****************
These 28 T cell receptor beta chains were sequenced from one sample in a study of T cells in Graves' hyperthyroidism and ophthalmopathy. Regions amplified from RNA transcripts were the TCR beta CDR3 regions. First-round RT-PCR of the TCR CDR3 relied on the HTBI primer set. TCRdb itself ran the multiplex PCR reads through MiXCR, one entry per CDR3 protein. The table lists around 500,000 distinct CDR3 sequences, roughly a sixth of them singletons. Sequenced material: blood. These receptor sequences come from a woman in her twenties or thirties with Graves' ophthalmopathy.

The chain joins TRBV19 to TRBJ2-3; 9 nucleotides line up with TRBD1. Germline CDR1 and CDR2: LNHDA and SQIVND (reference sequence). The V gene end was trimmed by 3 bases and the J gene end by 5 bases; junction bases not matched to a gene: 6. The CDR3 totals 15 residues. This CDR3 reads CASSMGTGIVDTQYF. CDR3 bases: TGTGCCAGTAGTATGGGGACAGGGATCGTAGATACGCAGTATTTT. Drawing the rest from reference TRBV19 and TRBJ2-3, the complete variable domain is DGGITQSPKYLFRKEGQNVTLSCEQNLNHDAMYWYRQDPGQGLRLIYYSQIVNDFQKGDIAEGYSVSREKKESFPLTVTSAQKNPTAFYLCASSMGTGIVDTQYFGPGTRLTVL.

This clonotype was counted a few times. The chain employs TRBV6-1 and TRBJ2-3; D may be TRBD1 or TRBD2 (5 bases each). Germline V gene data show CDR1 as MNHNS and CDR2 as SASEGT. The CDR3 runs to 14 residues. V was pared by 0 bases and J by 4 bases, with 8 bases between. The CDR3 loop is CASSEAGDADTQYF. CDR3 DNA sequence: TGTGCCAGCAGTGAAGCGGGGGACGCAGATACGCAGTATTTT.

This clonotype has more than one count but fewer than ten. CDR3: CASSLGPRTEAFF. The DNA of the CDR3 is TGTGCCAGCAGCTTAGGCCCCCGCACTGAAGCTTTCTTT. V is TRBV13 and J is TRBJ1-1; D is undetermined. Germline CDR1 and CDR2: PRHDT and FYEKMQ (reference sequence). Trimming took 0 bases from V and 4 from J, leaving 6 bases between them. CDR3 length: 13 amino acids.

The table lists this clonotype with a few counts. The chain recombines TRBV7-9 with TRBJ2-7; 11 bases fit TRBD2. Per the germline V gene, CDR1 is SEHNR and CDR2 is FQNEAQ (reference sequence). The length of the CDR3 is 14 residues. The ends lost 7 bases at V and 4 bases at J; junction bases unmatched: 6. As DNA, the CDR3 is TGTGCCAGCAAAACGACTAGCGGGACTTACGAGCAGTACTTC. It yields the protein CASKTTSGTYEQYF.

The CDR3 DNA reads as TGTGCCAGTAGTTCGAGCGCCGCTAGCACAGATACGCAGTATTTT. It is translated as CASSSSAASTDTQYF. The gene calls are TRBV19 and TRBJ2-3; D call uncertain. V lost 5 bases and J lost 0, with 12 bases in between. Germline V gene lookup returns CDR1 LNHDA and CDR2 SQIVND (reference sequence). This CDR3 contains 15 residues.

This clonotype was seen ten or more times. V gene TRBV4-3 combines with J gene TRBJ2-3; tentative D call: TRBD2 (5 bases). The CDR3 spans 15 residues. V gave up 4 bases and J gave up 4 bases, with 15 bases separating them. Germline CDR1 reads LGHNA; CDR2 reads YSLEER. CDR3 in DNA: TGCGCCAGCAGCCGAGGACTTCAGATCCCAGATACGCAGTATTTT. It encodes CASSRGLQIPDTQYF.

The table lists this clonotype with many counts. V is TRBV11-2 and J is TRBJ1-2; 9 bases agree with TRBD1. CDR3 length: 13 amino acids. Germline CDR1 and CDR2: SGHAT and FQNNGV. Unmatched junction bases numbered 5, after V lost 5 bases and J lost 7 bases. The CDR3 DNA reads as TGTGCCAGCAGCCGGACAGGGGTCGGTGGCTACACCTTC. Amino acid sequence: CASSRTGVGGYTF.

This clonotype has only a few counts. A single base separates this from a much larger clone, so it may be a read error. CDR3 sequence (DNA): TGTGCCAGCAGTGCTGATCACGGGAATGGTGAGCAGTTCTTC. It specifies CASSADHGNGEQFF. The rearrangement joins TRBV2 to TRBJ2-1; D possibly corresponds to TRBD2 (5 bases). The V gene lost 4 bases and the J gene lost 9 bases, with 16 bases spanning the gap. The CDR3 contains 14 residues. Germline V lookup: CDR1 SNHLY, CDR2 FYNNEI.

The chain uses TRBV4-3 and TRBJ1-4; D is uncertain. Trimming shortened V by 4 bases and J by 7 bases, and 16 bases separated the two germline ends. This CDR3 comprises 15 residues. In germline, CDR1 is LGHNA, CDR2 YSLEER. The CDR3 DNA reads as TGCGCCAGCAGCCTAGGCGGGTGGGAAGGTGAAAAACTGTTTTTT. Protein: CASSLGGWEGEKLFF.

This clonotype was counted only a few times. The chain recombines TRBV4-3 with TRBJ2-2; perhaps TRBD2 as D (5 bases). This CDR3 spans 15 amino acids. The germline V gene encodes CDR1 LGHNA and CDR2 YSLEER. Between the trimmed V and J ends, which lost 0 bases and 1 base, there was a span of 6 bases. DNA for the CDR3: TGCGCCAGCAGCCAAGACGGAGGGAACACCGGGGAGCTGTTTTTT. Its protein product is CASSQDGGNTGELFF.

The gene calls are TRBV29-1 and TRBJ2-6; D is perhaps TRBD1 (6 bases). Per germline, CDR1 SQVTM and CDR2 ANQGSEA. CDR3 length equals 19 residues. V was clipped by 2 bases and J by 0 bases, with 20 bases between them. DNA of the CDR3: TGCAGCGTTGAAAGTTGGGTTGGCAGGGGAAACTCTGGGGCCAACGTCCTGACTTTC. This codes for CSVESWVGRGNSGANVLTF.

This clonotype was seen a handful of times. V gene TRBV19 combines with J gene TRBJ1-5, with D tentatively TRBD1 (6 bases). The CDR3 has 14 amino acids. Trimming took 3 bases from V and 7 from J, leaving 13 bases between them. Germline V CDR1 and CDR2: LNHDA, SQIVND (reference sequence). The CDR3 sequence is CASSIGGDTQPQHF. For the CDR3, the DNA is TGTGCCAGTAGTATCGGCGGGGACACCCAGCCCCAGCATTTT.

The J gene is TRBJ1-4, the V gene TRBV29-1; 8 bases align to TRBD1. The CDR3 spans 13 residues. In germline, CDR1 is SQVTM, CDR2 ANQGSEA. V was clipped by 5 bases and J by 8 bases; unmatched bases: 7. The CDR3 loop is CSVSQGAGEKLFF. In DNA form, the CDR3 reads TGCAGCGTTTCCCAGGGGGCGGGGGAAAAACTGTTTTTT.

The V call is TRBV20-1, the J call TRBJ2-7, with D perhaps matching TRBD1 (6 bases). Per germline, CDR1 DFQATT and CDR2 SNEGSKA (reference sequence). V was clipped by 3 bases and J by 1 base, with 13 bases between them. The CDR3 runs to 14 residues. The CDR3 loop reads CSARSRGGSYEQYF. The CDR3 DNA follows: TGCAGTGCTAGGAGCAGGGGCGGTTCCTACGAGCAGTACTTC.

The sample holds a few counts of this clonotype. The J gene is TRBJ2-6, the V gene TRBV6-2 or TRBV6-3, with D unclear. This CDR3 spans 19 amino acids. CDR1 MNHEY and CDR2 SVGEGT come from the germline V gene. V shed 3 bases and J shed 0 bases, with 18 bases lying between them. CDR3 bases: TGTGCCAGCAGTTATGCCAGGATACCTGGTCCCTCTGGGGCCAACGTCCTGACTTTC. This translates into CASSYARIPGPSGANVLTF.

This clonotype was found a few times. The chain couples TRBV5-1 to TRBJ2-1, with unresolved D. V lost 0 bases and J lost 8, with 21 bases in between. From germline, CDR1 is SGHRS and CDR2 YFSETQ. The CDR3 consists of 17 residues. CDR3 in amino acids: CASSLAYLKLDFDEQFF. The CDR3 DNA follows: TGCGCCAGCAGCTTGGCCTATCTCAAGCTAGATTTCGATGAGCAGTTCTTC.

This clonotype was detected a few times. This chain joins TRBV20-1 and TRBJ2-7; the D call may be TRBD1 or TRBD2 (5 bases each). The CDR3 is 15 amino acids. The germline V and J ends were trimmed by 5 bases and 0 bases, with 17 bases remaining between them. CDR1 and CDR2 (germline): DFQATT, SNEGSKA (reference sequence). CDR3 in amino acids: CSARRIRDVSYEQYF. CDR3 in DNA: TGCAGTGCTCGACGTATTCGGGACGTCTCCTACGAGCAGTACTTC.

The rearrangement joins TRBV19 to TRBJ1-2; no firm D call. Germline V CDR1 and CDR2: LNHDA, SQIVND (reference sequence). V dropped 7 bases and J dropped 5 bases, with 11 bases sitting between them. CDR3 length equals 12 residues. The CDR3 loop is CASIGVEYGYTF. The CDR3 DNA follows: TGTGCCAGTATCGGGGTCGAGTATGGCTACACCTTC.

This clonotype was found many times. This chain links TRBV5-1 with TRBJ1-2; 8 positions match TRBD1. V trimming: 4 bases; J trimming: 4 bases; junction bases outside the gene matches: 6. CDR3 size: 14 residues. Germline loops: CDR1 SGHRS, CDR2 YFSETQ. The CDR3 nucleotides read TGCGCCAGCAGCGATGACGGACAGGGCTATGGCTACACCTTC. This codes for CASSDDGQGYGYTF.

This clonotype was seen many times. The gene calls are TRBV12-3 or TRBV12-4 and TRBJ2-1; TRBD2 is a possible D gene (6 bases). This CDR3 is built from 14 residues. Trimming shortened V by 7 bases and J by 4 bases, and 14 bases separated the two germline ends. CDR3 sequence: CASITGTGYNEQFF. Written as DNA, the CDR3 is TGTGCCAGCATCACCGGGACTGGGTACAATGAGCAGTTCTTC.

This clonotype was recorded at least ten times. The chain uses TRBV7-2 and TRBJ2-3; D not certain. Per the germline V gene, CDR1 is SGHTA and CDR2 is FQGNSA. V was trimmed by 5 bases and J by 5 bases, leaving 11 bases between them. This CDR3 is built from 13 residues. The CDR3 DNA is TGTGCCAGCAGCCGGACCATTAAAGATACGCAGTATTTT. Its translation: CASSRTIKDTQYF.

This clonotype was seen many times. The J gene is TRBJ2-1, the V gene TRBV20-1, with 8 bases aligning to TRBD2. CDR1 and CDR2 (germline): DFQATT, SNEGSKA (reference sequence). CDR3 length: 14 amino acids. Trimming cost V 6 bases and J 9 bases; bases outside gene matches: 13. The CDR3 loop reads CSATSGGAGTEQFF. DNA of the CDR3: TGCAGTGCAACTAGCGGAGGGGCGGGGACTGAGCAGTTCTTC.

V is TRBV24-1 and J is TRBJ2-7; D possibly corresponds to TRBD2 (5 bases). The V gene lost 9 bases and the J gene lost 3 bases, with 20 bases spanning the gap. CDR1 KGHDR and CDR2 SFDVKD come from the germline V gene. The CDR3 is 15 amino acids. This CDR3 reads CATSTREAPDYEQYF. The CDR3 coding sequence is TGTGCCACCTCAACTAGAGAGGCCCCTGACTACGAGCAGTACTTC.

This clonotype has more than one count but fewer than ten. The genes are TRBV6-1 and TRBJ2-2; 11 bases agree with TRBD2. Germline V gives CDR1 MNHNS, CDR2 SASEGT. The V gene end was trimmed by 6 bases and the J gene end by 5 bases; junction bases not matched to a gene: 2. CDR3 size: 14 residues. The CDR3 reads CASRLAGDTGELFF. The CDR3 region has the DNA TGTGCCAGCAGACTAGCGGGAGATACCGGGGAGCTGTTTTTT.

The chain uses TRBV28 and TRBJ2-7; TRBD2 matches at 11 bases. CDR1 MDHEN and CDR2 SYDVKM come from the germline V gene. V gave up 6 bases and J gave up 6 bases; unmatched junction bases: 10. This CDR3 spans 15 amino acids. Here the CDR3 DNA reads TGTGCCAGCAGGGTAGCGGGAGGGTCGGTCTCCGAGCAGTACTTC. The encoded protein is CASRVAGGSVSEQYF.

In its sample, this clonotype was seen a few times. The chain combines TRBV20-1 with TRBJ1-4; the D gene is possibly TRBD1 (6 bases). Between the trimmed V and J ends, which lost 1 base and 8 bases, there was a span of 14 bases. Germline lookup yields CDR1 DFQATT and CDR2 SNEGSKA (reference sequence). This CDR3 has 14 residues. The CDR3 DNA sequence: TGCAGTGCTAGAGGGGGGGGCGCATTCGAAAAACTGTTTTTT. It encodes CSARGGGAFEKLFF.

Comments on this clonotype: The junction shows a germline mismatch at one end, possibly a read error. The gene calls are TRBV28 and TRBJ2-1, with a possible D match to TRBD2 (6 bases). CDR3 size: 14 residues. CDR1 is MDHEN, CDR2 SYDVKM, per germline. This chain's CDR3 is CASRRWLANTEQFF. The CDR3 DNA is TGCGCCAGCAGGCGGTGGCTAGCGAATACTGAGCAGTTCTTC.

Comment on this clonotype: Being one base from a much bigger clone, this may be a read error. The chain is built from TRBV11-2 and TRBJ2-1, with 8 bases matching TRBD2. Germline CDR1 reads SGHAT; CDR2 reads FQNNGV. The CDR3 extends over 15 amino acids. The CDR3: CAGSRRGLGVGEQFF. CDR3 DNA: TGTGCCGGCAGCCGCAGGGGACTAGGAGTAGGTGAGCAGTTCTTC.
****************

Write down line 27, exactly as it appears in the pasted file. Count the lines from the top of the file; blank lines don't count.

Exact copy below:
In its sample, this clonotype was seen a few times. The chain combines TRBV20-1 with TRBJ1-4; the D gene is possibly TRBD1 (6 bases). Between the trimmed V and J ends, which lost 1 base and 8 bases, there was a span of 14 bases. Germline lookup yields CDR1 DFQATT and CDR2 SNEGSKA (reference sequence). This CDR3 has 14 residues. The CDR3 DNA sequence: TGCAGTGCTAGAGGGGGGGGCGCATTCGAAAAACTGTTTTTT. It encodes CSARGGGAFEKLFF.